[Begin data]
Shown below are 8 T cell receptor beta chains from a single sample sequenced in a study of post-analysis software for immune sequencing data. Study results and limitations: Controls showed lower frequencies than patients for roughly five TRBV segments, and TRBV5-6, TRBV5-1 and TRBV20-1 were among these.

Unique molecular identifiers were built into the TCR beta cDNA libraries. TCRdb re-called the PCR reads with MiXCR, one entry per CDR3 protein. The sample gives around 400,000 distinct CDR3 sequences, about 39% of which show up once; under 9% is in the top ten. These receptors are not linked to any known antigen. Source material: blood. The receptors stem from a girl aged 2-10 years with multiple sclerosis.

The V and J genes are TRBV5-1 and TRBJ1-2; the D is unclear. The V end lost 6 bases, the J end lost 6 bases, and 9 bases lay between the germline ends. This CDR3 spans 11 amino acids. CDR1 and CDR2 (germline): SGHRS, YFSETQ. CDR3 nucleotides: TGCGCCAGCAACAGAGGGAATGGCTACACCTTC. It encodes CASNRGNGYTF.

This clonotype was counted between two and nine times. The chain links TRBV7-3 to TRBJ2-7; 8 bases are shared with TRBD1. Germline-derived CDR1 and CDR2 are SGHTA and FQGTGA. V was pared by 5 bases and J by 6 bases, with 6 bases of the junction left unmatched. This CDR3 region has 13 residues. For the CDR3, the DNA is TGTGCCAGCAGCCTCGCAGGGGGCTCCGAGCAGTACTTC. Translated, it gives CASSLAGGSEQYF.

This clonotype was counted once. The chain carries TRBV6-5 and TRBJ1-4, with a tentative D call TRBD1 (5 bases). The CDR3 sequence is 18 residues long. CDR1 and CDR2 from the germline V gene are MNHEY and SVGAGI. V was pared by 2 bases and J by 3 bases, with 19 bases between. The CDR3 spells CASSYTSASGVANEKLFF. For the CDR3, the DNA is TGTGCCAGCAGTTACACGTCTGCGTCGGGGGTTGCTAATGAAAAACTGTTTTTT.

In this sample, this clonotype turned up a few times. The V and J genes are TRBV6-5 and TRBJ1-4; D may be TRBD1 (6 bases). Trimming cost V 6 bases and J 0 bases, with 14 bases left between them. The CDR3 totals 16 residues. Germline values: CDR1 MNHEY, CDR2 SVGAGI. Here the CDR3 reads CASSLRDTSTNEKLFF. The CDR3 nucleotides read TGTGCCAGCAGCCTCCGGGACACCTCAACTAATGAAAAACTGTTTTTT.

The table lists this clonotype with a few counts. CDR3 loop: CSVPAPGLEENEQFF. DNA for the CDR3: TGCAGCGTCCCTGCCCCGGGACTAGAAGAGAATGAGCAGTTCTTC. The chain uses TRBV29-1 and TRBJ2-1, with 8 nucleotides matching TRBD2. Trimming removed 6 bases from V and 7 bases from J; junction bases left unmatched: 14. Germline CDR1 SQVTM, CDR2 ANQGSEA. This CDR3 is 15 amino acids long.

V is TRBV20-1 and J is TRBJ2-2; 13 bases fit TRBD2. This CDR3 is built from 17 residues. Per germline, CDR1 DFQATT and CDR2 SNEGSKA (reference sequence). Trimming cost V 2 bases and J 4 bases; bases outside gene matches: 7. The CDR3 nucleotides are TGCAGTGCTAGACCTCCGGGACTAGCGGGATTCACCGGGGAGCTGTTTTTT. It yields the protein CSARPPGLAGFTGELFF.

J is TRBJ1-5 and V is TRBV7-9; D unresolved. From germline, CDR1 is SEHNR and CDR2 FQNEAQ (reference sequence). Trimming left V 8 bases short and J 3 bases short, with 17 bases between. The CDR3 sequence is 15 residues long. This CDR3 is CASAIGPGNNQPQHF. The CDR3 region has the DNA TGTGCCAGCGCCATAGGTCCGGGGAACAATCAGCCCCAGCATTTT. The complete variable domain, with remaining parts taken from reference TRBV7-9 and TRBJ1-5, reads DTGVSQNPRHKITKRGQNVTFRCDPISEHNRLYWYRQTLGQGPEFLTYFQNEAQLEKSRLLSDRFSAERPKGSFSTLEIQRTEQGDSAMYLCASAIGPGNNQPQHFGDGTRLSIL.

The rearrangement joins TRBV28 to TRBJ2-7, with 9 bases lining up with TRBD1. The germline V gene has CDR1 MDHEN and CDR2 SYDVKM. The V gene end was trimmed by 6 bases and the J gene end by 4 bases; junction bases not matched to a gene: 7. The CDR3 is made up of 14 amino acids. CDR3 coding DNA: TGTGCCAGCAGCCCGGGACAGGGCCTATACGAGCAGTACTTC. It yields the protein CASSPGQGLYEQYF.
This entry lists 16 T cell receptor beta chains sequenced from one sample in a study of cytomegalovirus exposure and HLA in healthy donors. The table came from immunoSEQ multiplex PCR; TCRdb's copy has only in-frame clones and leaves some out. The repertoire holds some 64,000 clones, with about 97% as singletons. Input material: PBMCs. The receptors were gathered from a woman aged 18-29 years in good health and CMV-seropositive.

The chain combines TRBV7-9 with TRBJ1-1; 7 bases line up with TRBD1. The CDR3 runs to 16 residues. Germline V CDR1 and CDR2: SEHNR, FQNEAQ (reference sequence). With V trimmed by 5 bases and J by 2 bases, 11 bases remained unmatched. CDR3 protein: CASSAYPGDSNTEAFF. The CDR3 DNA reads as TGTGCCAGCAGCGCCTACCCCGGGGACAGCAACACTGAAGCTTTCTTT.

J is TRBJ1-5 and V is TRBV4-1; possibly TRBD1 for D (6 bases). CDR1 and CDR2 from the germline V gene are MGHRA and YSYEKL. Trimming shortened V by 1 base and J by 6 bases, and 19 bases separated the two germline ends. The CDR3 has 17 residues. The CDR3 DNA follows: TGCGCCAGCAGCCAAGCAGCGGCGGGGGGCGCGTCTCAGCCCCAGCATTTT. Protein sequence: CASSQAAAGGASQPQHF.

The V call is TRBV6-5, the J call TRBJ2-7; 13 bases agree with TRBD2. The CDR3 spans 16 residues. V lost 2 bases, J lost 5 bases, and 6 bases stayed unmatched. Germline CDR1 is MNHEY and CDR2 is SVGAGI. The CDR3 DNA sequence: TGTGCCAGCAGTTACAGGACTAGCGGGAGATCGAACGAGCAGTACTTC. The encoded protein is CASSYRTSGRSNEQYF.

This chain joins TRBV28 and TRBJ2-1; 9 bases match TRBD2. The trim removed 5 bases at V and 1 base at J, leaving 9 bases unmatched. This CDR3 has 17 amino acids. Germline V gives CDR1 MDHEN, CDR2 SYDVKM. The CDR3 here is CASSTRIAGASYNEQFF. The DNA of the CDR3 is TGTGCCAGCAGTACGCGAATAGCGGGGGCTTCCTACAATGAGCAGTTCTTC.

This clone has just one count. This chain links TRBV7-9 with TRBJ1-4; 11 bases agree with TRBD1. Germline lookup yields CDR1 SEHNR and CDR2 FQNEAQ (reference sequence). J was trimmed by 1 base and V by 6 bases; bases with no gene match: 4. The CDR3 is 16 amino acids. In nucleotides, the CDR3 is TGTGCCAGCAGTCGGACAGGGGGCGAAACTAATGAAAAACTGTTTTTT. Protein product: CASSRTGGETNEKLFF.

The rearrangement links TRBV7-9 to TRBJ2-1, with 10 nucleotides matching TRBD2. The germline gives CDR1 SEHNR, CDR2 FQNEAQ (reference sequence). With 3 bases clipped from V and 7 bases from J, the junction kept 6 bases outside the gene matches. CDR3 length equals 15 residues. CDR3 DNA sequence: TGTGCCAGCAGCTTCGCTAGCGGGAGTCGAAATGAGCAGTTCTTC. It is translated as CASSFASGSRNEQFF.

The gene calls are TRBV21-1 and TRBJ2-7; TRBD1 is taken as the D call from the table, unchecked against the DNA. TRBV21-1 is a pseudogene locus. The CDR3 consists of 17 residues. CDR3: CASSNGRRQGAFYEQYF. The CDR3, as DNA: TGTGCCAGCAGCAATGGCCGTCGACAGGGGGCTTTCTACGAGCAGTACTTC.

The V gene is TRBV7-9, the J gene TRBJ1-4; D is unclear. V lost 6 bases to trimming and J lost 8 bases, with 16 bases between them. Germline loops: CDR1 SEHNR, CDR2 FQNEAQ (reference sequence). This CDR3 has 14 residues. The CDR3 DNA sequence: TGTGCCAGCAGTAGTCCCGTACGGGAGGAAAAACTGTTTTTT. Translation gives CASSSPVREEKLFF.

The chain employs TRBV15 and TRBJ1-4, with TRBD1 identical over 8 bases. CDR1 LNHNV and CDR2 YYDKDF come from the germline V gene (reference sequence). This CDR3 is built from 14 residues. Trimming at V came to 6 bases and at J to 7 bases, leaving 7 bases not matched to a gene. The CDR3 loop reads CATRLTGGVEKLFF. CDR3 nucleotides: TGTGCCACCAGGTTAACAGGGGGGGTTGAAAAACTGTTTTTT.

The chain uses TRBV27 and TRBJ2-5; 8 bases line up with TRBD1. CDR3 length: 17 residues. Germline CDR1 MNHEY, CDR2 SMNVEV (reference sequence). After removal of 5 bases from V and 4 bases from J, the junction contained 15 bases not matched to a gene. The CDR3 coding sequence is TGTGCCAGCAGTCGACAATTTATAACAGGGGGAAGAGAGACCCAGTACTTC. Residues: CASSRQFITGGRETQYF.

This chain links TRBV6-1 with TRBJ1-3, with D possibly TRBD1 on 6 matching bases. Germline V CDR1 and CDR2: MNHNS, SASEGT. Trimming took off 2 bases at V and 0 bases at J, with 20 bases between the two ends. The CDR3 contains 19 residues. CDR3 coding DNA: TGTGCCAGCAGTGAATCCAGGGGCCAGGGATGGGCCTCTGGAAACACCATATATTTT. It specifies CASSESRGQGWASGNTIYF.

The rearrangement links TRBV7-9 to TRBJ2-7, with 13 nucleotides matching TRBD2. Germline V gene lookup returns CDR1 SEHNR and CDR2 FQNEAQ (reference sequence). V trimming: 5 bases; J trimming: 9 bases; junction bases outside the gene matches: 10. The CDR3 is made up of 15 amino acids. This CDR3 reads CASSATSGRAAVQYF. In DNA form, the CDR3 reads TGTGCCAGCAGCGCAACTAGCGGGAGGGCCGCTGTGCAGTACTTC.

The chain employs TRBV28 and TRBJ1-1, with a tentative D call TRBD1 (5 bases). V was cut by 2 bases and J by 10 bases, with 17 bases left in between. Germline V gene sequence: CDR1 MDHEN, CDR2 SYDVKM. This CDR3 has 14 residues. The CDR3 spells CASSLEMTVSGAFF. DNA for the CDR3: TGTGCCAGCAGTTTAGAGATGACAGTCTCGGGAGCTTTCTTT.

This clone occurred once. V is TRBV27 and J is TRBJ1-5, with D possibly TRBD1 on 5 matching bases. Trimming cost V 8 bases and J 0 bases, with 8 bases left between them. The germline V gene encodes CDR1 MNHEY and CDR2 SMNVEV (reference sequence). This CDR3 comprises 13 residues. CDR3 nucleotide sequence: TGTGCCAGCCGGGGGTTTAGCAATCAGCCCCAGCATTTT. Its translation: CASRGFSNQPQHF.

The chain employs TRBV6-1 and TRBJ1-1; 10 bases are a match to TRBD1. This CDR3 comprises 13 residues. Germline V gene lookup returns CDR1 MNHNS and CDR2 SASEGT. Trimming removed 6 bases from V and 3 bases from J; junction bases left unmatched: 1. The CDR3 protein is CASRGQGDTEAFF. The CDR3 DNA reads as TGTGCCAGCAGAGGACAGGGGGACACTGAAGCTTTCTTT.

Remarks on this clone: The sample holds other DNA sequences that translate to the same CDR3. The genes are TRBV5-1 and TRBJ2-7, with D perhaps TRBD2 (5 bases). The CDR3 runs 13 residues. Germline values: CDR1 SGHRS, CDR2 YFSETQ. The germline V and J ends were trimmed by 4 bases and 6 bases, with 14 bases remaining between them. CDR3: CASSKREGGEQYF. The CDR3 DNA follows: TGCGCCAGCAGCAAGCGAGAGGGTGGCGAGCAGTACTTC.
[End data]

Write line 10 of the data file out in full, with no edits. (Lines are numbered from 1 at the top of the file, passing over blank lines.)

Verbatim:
The rearrangement joins TRBV28 to TRBJ2-7, with 9 bases lining up with TRBD1. The germline V gene has CDR1 MDHEN and CDR2 SYDVKM. The V gene end was trimmed by 6 bases and the J gene end by 4 bases; junction bases not matched to a gene: 7. The CDR3 is made up of 14 amino acids. CDR3 coding DNA: TGTGCCAGCAGCCCGGGACAGGGCCTATACGAGCAGTACTTC. It yields the protein CASSPGQGLYEQYF.